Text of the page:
Millions of people across the United States could be forced out of their homes as a nationwide moratorium on evictions is set to expire at midnight on Saturday amid a spike in coronavirus infections.
With billions in government funds meant to help renters still untapped, President Joe Biden this week urged Congress to extend the 11-month ban on removals after a recent Supreme Court ruling meant the White House could not do so.
But Republicans balked at Democratic Party efforts to extend the eviction ban through mid-October, and the House of Representatives adjourned for its summer vacation on Friday without renewing it. And now Biden appears to go along with it and allow the moratorium to expire.
Progressive Democratic Congresswoman Cori Bush, Ayanna Pressley and Ilhan Omar slept outside the Capitol from Friday to Saturday to demand a moratorium extension.
“We [Democrats] control the House, Senate, and White House. We must keep people housed,” Bush wrote on Twitter, urging Democratic House Speaker Nancy Pelosi to recall the chamber for a vote and Democratic Senate Majority Leader Chuck Schumer to extend the ban.
“So many people are at risk of homelessness in our district and many have already experienced it. We are out here for them,” Omar also tweeted. The moratorium’s expiration could put millions of Americans at risk of being forced out of rented houses and apartments.
More than 3.6 million Americans are at risk of eviction, some in a matter of days, as nearly $47 billion in federal housing aid to the states during the pandemic has been slow to make it into the hands of renters and landlords owed payments. Evictions could begin as soon as Monday.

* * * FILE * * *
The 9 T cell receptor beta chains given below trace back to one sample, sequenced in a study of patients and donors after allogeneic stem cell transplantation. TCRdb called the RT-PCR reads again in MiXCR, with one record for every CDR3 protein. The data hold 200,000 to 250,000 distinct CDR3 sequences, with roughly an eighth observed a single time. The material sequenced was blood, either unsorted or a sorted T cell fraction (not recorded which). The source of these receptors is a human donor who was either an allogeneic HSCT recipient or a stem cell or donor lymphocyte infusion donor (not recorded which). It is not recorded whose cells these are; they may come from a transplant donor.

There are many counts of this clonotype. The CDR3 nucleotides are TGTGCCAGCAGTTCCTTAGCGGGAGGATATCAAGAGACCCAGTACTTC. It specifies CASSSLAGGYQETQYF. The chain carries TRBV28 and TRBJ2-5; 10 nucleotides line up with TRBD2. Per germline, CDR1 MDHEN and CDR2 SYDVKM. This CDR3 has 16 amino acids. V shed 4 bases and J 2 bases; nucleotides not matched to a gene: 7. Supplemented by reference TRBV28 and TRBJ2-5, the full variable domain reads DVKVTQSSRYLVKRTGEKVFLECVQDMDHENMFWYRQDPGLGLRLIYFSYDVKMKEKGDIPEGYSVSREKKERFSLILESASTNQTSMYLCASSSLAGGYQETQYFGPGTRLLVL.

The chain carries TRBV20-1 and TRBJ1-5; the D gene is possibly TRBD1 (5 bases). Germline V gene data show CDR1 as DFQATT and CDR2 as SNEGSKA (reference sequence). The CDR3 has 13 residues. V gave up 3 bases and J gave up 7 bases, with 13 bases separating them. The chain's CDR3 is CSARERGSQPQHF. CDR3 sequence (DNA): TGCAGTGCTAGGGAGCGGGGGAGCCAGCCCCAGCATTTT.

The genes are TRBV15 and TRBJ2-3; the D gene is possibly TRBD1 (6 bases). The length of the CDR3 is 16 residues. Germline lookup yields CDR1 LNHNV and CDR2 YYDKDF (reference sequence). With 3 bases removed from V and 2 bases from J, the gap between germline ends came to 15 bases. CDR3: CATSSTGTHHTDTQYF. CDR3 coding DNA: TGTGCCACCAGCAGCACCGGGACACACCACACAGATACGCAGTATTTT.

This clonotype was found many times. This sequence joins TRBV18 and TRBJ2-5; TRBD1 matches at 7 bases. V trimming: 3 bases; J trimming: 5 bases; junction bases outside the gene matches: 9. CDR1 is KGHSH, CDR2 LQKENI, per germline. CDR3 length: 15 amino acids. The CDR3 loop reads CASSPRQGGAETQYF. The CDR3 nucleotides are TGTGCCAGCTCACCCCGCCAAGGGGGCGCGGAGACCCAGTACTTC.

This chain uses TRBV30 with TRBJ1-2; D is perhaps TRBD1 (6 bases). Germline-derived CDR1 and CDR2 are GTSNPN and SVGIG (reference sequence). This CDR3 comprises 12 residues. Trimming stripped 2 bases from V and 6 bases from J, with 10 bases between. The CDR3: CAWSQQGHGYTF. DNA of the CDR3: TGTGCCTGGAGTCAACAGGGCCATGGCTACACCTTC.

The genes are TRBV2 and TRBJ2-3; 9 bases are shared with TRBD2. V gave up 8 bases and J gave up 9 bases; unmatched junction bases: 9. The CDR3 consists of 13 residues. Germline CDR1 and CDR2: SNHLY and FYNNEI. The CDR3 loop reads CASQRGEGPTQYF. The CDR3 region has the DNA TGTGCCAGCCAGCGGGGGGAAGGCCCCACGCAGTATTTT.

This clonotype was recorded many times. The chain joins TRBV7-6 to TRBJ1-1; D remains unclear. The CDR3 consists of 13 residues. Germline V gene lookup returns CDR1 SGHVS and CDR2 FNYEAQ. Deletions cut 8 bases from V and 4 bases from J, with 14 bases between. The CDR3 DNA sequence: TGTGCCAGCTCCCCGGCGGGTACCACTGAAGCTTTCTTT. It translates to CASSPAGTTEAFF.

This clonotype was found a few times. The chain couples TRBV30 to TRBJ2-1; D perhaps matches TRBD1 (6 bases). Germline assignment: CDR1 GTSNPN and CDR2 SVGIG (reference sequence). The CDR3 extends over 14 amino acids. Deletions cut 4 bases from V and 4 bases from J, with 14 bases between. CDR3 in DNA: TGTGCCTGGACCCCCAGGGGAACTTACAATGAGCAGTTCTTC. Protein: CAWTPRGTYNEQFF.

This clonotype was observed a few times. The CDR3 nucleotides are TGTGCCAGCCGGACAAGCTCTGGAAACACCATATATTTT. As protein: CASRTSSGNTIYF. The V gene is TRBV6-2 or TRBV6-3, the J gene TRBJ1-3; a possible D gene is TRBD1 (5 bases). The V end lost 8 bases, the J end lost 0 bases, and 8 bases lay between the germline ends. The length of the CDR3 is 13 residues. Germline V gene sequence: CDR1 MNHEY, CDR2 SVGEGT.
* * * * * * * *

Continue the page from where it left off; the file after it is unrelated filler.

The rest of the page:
Landlord groups have opposed the ban on evictions, which the U.S. Centers for Disease Control and Prevention (CDC) first put in place in September 2020 to combat the spread of COVID-19 and prevent homelessness during the pandemic.
More than 15 million people in 6.5 million U.S. households are currently behind on rental payments, according to a study by the Aspen Institute and the COVID-19 Eviction Defense Project, collectively owing more than $20bn to landlords.
The U.S. Supreme Court last month decided 5-4 to leave in place the CDC’s moratorium. The CDC said last month it would not extend the ban past July 31st.
Tensions mounted late on Friday as it became clear there was no resolution in sight.